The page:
Revisiting the Contributions of African-American Scientists to ASM

Perspective
Marian JohnsonThompson is Director of Education
and Biomedical Research Development at the National Institute of
Environmental
Health Sciences,
Research Triangle
Park, N.C., Professor Emeritus of Biological and Environmental
Sciences, University of the District
of Columbia, Washington, D.C., and a
member of the
ASM Archives
Committee.
Revisiting the Contributions of
African-American Scientists to ASM
Though piecing the story together can be difficult, we need to
remember and honor the contributions of African-Americans to ASM
Marian Johnson-Thompson
xactly 10 years ago, an article appeared in ASM News that addressed
the early contributions of Americanborn blacks to the microbiological
sciences (ASM News, February 1997,
p. 77– 82). The 1997 article was the first of its
kind; and while others previously had penned a
variety of narratives that included articles, chapters, and books on the contributions of AfricanAmerican scientists, none had focused on microbiologists. This follow-up to the 1997 article
will primarily focus on subsequent contributions by African-American microbiologists with
specific emphasis on their contributions to
ASM. As the Society recognizes Black History
Month in February, it is appropriate that this
E
Summary
• The achievements of African-Americans in
ASM build on those of pioneers of an era when
opportunities were almost nonexistent
• ASM’s status as the first major nonminority
bioscience organization to elect a minority president is one measure of the progress that has
been made
• The Society’s efforts to attract and retain minorities in microbiology have expanded greatly in
the last two decades
• Further efforts are essential to improving opportunities for minorities in the sciences
82 Y Microbe / Volume 2, Number 2, 2007
group’s contributions be highlighted in Microbe.
Ten years after the original article, ASM has
elected the first African-American to be its president, Clifford Houston of the University of
Texas Medical Branch at Galveston. This is a
significant milestone in the Society’s history; in
order to have reached this milestone, many
changes have occurred within the Society to
pave the way for Houston’s election and for
ASM to be the first major nonminority bioscience organization to elect a minority president. It is important to remember the incremental steps taken by both Houston and minority
scientists, and by the many nonminority ASM
members who supported events that led to this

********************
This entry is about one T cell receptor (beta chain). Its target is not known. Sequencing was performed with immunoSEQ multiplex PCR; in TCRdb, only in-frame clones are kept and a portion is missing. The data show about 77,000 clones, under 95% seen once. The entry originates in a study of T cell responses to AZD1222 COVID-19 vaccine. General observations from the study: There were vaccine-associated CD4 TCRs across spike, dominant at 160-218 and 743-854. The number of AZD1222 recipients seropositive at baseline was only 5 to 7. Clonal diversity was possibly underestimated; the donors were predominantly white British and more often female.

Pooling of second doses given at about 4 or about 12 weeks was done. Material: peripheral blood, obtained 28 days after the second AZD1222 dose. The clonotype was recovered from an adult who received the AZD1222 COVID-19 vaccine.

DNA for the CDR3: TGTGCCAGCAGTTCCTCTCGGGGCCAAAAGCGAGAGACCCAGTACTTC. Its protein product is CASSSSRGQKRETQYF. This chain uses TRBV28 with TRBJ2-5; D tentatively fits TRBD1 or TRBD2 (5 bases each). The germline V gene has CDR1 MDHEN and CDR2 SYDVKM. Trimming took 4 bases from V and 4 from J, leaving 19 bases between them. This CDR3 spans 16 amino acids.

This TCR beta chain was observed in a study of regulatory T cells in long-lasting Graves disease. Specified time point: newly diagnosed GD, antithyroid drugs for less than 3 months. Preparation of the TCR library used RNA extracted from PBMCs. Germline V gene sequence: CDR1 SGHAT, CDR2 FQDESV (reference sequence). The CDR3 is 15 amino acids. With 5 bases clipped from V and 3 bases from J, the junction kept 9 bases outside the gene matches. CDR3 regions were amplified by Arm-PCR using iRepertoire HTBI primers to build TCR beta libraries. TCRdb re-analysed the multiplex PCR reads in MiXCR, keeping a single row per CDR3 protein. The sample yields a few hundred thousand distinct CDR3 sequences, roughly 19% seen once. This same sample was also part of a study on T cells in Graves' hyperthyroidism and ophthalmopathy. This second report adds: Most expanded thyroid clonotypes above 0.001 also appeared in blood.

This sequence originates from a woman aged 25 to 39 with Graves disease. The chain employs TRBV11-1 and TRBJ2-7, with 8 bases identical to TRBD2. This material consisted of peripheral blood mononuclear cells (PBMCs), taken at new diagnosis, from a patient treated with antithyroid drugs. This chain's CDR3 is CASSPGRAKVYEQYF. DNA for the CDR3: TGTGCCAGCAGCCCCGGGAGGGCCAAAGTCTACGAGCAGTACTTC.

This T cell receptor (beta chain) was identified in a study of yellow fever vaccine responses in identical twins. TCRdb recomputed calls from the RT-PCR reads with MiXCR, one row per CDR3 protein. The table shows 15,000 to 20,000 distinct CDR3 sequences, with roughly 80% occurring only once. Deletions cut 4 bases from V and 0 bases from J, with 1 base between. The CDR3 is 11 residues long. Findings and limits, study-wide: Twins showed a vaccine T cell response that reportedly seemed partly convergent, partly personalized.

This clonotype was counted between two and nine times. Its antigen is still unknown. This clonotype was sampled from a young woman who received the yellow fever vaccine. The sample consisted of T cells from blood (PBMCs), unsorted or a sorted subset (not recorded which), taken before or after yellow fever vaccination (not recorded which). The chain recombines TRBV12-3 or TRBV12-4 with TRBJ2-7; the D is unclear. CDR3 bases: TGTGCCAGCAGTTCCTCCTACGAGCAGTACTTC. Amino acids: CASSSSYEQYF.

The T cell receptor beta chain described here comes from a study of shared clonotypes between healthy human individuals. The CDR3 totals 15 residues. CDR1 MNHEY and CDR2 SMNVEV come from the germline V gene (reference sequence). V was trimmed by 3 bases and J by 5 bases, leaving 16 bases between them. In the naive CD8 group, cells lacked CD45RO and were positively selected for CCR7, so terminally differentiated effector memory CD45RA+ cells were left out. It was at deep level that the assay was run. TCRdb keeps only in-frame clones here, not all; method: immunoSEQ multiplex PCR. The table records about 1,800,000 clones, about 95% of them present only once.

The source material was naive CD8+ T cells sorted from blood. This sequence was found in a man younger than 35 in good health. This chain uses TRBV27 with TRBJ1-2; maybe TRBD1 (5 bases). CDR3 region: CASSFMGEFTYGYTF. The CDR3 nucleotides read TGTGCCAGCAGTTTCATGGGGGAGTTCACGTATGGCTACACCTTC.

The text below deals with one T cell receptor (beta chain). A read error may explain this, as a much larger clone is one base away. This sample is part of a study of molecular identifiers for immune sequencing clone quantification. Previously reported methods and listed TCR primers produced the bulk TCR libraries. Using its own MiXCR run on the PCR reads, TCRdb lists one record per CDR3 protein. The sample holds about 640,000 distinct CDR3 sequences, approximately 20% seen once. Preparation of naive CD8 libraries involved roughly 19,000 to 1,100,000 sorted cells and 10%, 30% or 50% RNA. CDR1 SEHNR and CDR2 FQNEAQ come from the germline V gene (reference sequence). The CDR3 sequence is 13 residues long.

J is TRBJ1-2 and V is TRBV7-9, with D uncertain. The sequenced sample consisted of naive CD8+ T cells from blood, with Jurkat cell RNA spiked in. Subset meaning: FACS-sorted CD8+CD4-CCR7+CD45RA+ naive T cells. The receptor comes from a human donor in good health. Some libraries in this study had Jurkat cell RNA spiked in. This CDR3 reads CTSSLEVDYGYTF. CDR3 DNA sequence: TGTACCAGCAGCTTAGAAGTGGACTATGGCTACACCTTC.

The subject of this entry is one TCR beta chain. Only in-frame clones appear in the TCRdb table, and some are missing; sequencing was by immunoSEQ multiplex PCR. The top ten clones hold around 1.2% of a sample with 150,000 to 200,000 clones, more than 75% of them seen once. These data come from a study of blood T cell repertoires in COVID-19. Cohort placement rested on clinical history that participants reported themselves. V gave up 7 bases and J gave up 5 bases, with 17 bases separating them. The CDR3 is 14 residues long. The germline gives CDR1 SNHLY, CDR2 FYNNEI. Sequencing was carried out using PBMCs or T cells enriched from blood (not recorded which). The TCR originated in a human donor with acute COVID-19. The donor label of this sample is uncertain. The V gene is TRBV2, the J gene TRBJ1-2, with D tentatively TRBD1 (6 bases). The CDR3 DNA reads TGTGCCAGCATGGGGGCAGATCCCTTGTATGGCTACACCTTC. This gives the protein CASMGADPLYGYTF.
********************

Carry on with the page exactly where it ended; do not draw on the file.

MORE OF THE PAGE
historical event.
Such events, while important to AfricanAmericans, are also important for the Society’s archives as they document the early
and continuing contributions of minority
groups. The Archives serves as a useful resource for those interested in this topic.
Some might wonder why we should document such events; however, if we do not, the
history of a people will be lost. Moreover,
their important roles and values are diminished or never known. If the ASM Archives
had never been searched for the name of
William Hinton, a physician researcher who
received the M.D. degree from Harvard
University in 1912, it would not have been
known that an African-American was a
member of the Society as early as 1921. The
1921 membership roster is the earliest
found in the Society’s record, and it is conceivable that he was a member before that
time. The fact that
William Hinton’s parents were former
slaves shows that opportunities opened up
during
Reconstruction. Hinton apparently never attended
an ASM meeting. His
daughter, Jane Hinton
codeveloper of MuelHouston
ler-Hinton agar, said
that this was because he did not want it known
that he was a Negro, and that if this were
known, his work would not have been recognized. Before her death, Jane Hinton relayed
much about her father’s life, his relationship
with Harvard University, and how his professional battles with racism affected their family.
Another look at the Society’s records shows
that Ruth Moore, the first African-American to
complete a traditional Ph.D. in microbiology in
1933, from Ohio State University, was registered for the 1936 meeting in Indianapolis, Ind.
Both Hildrus A. Poindexter (M.D., Harvard,
1929; M.A. and Ph.D., Columbia, 1930, 1932,
during internship residency training) and Moore
were registered for the 1937 meeting in Washington, D.C., but they did not become Society
members until 1944 and 1947, respectively.
The recorded involvement of blacks in the